Divorce is never easy, and it's made more complicated when you have high-worth assets. Even in an amicable New Jersey divorce, parties may have a difficult time determining how their assets should be split. Of course, when the divorce is contentious, the process of divvying up assets can seem downright impossible.
Splitting assets in a divorce is tricky, and you should always work with an experienced NJ divorce attorney when your marriage comes to an end. Even if you don't foresee any disagreements about how property should be split, you need to have an advocate on your side. Too often, parties think they'll be able to move through the divorce without much contention, but those good intentions can vanish in the blink of an eye. If you don't work to protect your assets early on, you could end up financially devastated.
Asset Division in a New Jersey Divorce
It's important to understand how assets are split up in a divorce in New Jersey. Every state has different laws pertaining to the way parties are allocated assets after the dissolution of their marriage. Under New Jersey law, the court must equitably divide assets acquired during the marriage. “Equitably” does not mean a 50/50 split, however, and the following factors will impact who gets what:
- How long the marriage lasted
- Who made the most money
- The age of each spouse
- The standard of living in the marriage
- Whether there are prenuptial or postnuptial agreements
- Whether one spouse has more education than the other
- Whether one spouse has been out of the workforce for a long time
- Whether there are children, and who has been the primary caretaker
The list above is not exhaustive, and the court may look to any number of circumstances in determining what makes the division of property equitable during a divorce.
If divorce is on your horizon, you're probably wondering what assets will be automatically protected from division, and whether you can do anything to protect other assets during a divorce. Ultimately, marital property will be divided while separate property will be allocated to whichever spouse owned that property. Distinguishing between these two types of properties can be difficult, and often, separate property can be inadvertently converted to marital property if you aren't careful.
Protecting Assets During a Divorce
The best way to protect assets from divorce is to enter into a prenuptial or postnuptial agreement. These agreements are legally binding contracts that spell out how your property will be divided if the marriage ends. While they're often taboo topics, marital agreements save time and money in the long run. Ultimately, it's better to have it and not need it than to need it and not have it.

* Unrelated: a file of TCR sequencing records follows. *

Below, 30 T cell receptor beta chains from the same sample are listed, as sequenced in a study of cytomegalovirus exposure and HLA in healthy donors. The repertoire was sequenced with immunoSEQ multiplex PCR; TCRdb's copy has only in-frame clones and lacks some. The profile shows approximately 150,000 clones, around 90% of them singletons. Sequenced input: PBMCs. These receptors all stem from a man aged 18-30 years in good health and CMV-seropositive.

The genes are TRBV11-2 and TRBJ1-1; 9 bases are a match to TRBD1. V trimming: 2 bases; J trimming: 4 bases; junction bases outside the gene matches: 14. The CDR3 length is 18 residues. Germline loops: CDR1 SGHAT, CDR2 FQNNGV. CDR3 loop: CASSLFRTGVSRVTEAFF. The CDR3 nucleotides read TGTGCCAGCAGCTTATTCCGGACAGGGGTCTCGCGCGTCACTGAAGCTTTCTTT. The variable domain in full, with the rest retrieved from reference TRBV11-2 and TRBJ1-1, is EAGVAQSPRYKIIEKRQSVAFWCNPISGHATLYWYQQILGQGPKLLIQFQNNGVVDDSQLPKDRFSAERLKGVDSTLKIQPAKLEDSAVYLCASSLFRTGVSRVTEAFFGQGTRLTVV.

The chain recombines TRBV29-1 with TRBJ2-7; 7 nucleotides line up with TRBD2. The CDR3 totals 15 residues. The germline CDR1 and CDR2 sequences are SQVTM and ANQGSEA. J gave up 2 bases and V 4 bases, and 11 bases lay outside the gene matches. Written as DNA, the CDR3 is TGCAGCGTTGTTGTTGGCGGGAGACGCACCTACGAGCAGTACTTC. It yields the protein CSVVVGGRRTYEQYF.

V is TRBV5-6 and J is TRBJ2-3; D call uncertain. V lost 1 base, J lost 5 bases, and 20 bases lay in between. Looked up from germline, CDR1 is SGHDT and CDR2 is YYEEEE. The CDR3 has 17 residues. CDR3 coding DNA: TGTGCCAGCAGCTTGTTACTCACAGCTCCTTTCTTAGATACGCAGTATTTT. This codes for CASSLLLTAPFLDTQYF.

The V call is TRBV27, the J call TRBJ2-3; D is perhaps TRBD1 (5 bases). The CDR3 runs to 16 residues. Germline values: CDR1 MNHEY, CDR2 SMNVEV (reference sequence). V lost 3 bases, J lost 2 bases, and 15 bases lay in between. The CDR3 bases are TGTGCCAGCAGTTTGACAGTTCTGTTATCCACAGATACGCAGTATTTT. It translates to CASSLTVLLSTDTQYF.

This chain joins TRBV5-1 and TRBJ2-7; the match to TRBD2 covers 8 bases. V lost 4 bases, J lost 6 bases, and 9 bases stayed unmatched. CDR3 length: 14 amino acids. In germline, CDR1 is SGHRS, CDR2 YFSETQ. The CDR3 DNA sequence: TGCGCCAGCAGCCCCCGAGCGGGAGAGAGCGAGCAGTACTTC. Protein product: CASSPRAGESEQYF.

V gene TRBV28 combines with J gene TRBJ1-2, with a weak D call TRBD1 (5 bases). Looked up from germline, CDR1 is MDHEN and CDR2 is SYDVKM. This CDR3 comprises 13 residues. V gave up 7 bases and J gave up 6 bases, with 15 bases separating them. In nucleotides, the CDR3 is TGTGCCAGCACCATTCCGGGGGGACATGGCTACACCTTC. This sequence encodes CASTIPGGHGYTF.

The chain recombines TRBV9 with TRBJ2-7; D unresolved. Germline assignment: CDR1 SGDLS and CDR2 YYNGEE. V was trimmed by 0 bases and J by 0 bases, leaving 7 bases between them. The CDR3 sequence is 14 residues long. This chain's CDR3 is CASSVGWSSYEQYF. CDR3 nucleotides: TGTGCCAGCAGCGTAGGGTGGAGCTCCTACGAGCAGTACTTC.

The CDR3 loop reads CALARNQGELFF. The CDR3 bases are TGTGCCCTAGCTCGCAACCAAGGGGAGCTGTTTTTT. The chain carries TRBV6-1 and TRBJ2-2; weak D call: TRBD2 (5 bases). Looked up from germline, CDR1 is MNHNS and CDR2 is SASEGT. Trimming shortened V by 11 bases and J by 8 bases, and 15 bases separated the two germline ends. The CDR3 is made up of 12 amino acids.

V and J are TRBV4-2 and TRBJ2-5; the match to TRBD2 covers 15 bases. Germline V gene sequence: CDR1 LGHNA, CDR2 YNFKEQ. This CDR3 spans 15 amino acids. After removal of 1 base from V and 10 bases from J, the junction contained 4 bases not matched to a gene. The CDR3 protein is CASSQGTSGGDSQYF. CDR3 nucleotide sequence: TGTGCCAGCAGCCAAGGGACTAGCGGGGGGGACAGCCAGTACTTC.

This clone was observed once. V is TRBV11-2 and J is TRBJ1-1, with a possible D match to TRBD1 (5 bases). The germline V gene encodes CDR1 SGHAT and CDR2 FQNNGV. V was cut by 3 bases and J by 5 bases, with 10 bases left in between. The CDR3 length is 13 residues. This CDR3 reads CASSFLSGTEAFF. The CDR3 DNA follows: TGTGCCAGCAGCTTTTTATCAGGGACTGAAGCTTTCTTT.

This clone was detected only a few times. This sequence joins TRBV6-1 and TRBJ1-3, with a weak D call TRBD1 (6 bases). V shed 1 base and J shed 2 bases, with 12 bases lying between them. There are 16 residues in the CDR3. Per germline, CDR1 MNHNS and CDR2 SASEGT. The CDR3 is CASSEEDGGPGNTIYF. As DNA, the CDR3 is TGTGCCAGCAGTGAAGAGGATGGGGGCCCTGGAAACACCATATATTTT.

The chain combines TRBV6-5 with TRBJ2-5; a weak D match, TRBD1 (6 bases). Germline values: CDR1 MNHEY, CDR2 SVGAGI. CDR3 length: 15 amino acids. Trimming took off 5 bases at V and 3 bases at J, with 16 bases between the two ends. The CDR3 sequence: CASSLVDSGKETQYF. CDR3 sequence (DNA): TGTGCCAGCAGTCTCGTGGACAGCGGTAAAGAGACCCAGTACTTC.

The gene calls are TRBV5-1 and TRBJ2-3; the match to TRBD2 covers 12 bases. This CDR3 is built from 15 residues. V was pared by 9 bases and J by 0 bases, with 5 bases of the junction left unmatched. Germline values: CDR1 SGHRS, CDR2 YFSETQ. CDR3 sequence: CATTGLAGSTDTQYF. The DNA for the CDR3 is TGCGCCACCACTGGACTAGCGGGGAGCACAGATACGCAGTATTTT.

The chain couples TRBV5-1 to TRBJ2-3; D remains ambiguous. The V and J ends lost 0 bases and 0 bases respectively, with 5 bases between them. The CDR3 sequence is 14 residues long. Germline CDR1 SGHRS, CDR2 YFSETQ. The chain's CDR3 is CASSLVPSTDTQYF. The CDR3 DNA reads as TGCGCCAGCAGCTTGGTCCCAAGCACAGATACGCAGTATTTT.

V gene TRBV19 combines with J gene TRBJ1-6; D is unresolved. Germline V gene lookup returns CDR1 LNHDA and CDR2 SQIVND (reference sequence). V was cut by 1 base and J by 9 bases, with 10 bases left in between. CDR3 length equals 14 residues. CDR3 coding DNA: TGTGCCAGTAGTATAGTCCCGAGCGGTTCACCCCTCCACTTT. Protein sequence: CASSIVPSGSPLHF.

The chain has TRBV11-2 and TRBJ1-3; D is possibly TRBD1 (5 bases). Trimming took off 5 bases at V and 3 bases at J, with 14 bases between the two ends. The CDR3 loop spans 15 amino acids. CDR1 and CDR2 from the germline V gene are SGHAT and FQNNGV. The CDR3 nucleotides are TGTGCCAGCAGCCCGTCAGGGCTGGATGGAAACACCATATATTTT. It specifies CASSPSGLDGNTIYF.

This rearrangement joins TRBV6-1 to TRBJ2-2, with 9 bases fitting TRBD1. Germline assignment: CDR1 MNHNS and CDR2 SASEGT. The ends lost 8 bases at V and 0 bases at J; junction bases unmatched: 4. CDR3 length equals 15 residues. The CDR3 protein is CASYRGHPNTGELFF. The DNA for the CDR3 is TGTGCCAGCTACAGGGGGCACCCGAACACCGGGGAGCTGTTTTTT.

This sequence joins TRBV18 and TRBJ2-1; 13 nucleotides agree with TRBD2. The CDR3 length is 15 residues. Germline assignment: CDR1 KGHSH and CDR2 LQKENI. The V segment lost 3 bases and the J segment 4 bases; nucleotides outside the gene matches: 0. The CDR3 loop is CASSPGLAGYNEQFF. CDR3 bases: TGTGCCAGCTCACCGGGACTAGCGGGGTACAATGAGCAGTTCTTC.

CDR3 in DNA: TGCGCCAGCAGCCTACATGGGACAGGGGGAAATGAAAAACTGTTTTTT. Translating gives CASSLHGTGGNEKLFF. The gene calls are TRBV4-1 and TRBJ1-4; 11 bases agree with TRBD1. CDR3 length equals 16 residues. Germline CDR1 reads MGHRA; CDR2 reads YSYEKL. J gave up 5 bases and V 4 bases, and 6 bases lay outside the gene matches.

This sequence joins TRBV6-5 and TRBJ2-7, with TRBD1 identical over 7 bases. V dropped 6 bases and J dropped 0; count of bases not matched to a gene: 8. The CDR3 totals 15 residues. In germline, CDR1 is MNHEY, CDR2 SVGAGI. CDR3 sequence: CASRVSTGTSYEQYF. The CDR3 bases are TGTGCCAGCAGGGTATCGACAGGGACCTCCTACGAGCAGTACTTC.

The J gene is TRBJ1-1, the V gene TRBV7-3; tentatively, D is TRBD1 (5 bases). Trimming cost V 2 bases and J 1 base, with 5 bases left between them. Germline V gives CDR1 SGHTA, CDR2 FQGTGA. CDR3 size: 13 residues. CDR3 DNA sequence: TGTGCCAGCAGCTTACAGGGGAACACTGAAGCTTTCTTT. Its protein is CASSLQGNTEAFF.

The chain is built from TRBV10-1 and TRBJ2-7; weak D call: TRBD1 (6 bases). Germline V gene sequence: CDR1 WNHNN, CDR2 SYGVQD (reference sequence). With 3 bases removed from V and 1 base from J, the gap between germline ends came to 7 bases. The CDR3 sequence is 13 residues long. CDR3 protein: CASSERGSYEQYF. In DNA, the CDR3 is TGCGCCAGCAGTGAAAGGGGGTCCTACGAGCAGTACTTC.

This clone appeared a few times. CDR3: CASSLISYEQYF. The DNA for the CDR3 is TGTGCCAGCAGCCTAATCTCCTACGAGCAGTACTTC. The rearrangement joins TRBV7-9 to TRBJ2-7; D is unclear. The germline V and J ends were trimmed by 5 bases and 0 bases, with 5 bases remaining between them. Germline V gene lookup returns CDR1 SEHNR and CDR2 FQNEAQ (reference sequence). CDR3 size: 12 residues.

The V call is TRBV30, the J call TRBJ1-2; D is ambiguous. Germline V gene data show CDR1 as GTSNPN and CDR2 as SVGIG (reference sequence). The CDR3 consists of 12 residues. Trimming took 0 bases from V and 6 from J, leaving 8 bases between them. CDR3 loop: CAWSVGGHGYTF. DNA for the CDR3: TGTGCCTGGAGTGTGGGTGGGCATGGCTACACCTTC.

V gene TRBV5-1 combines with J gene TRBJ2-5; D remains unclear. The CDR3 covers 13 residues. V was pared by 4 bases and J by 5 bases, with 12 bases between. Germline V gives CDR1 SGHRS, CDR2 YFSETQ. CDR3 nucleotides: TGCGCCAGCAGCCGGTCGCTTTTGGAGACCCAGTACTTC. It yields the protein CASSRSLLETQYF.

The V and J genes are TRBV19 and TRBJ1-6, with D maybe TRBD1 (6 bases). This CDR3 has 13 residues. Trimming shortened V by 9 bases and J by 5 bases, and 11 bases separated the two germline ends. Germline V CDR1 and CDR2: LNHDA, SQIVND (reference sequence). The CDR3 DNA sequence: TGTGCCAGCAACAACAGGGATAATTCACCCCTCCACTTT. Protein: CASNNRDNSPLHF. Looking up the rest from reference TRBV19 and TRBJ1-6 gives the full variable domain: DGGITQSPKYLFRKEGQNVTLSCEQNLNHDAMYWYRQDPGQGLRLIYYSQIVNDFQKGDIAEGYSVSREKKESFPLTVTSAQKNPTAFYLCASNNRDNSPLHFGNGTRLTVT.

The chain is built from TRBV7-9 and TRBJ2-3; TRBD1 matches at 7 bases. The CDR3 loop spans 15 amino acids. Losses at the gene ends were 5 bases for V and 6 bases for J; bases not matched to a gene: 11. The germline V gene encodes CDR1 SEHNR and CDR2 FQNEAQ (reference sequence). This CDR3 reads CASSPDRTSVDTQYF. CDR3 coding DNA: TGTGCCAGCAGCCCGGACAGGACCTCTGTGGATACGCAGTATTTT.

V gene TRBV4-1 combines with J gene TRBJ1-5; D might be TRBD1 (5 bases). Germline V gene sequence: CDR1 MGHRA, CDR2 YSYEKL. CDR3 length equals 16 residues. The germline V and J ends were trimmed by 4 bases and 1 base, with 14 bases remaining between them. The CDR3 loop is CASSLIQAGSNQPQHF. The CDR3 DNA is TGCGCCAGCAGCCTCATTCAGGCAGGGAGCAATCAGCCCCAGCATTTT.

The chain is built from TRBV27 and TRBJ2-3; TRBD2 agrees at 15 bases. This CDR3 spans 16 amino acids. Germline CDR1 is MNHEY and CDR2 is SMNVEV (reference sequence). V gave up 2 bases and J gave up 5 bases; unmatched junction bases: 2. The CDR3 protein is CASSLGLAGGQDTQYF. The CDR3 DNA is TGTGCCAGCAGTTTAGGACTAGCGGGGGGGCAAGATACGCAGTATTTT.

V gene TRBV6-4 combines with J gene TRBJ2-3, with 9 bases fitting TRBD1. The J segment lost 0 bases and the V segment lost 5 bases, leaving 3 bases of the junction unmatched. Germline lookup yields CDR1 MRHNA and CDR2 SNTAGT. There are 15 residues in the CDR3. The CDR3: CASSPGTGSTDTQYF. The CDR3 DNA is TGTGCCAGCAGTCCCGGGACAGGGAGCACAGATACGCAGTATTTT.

If you're going through a divorce and you don't have a marital agreement to dictate how your assets will be split, then you'll want to take steps to protect your separate assets from being categorized as marital property subject to equitable distribution.
Splitting retirement accounts in a divorce isn't as easy as splitting the contents of a checking account. Often, retirement accounts aren't yet matured by the time the marriage ends. When this is the case, the court and lawyers must employ sophisticated calculations in determining what's fair under equitable distribution in New Jersey.
You may be able to protect your retirement accounts through a demonstration of need based on the equitable distribution. For example, the court should consider whether you're closer to retirement than your former spouse. Additionally, you may be able to offset their entitlement to your retirement account by other some other concession.
Real estate acquired during the course of the marriage is generally subject to equitable distribution. There are two scenarios in which real estate could be protected from divorce distribution, though. First, if the real estate was acquired before marriage, then it is separate property. Second, if you inherited real estate from one of your family members, then this is also separate property in most circumstances.
Real estate acquired as separate property can be converted into marital property if you gift it to your spouse or add their name to the title. To maintain it as separate property, you must not comingle the asset.
Outside of a prenup, the best way to protect your assets from divorce in New Jersey is to avoid converting your separate assets into marital assets. This may look like keeping real estate titled in only your name or never commingling funds from an inheritance account. If you end up having to play defense with your asset protection, you should utilize all documentation and evidence possible to demonstrate to the court that your distribution would be equitable if the assets were distributed to you instead of split.
Never Hide Assets During a Divorce
While it may be tempting to try and hide assets from the NJ court during your divorce, doing so is ill-advised. New Jersey law requires a disclosure of all liabilities and assets, and divorce attorneys are well-equipped in finding hidden assets. Hiding assets during a divorce is illegal and could land you with jail time, fines, forfeiture of assets, or all of the above.
When to Talk to a Divorce Attorney
If you suspect your marriage is coming to an end, you should go ahead and speak with a New Jersey divorce attorney who can best advise you in moving forward. Ending a marriage is emotional, but it also requires a sophisticated understanding of how to account for and split assets. Attorney Joseph D. Lento brings dedicated experience to his divorce clients. From advocacy to negotiation to a nuanced understanding of the divorce process, Mr. Lento can help you through this difficult time. To learn how the Lento Law Firm can help you, contact us online, or call 888-535-3686 today.